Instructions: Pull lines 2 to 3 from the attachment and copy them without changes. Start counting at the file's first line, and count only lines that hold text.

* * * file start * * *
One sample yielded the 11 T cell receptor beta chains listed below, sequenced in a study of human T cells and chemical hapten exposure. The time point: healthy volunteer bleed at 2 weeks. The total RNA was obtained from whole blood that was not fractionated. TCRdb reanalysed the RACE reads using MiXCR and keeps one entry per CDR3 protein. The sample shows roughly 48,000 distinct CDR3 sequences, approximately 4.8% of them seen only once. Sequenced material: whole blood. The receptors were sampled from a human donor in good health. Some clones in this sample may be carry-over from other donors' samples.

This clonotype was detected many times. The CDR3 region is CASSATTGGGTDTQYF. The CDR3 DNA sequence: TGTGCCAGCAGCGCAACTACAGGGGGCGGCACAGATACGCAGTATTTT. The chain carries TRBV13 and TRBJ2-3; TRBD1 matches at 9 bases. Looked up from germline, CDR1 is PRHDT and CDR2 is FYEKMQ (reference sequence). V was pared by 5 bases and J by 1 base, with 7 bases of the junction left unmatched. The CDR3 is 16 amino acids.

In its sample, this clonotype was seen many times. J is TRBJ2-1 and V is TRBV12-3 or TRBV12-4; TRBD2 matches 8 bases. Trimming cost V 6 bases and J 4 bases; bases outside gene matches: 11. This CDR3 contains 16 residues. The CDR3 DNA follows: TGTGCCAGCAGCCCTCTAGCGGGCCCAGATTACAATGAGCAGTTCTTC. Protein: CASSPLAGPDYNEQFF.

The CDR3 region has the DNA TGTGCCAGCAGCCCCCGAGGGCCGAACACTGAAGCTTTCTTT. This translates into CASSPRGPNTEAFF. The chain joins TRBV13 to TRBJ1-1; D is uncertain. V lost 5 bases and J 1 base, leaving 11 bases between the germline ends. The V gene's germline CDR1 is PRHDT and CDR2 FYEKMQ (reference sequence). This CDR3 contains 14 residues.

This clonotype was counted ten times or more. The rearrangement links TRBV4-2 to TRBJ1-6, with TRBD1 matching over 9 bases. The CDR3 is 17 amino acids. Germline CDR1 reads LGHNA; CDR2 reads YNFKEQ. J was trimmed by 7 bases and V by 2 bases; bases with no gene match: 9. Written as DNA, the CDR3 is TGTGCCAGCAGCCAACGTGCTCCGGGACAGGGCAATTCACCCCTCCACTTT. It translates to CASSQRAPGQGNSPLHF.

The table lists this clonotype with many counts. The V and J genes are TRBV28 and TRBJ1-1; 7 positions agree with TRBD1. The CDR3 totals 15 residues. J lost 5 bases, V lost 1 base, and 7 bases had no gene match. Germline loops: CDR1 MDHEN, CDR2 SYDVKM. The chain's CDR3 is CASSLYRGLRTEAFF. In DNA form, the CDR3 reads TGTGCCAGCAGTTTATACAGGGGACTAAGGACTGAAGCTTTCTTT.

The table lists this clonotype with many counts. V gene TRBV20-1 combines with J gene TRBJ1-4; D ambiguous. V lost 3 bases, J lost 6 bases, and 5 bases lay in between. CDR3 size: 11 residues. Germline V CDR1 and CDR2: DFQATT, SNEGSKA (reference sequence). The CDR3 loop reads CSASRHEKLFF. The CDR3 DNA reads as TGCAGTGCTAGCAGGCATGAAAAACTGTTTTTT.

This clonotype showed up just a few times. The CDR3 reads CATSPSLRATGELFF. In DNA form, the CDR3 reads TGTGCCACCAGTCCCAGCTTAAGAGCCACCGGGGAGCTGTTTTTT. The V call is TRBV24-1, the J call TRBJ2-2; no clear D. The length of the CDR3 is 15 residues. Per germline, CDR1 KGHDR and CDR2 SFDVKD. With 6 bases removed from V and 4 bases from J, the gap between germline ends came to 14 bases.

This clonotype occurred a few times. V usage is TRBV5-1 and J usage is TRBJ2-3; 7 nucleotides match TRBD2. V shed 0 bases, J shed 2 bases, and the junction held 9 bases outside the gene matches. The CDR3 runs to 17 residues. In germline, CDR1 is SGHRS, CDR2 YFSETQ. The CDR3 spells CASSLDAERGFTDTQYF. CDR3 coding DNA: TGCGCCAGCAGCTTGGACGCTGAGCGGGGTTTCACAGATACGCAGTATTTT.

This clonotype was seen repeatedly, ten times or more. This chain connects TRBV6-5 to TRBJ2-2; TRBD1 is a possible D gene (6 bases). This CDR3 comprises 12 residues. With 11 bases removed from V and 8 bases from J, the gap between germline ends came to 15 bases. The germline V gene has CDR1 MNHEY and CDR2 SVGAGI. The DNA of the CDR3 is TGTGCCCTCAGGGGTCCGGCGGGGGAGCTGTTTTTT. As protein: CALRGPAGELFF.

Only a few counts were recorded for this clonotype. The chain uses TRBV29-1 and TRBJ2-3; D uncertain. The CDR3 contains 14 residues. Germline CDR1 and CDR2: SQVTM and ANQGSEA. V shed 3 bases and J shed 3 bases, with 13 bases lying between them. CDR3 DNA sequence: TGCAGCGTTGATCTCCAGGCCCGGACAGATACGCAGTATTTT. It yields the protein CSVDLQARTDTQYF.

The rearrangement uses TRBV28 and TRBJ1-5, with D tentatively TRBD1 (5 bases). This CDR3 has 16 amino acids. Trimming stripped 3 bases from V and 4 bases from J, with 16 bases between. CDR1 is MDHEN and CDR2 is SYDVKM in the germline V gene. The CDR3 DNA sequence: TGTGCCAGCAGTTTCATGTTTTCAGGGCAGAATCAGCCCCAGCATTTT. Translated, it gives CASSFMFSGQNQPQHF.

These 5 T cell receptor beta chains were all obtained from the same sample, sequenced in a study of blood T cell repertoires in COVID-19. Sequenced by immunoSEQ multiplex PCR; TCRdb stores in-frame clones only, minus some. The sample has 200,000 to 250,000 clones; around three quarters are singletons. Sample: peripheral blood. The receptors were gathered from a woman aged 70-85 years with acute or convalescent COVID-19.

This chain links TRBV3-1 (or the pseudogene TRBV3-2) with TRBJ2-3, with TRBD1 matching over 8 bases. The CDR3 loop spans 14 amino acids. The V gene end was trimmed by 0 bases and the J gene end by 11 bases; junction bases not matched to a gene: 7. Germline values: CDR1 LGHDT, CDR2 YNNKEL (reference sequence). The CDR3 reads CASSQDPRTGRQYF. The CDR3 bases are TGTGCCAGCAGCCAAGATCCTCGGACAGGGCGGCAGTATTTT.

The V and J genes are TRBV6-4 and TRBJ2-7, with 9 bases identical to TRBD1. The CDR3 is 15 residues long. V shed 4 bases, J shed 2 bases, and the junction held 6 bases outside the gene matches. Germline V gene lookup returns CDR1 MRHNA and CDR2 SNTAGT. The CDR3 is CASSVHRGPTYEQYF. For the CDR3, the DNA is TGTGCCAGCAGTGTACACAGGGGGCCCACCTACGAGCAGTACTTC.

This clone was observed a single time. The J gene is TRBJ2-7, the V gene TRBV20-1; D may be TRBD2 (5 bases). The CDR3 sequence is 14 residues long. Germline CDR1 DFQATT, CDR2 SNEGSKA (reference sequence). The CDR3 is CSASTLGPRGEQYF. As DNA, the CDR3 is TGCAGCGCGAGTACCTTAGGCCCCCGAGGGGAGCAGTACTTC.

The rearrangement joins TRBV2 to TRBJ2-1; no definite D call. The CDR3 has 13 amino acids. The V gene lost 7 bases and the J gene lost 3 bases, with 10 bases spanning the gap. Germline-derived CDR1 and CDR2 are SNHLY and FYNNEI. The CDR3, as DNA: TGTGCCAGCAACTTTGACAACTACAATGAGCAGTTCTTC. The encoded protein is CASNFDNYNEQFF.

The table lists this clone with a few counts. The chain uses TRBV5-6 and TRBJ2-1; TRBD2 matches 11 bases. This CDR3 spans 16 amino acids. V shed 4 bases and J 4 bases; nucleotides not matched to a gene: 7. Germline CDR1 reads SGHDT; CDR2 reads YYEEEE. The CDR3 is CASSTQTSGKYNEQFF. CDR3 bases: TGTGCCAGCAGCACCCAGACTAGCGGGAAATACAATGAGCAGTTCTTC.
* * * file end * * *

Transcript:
This clonotype was detected many times. The CDR3 region is CASSATTGGGTDTQYF. The CDR3 DNA sequence: TGTGCCAGCAGCGCAACTACAGGGGGCGGCACAGATACGCAGTATTTT. The chain carries TRBV13 and TRBJ2-3; TRBD1 matches at 9 bases. Looked up from germline, CDR1 is PRHDT and CDR2 is FYEKMQ (reference sequence). V was pared by 5 bases and J by 1 base, with 7 bases of the junction left unmatched. The CDR3 is 16 amino acids.

In its sample, this clonotype was seen many times. J is TRBJ2-1 and V is TRBV12-3 or TRBV12-4; TRBD2 matches 8 bases. Trimming cost V 6 bases and J 4 bases; bases outside gene matches: 11. This CDR3 contains 16 residues. The CDR3 DNA follows: TGTGCCAGCAGCCCTCTAGCGGGCCCAGATTACAATGAGCAGTTCTTC. Protein: CASSPLAGPDYNEQFF.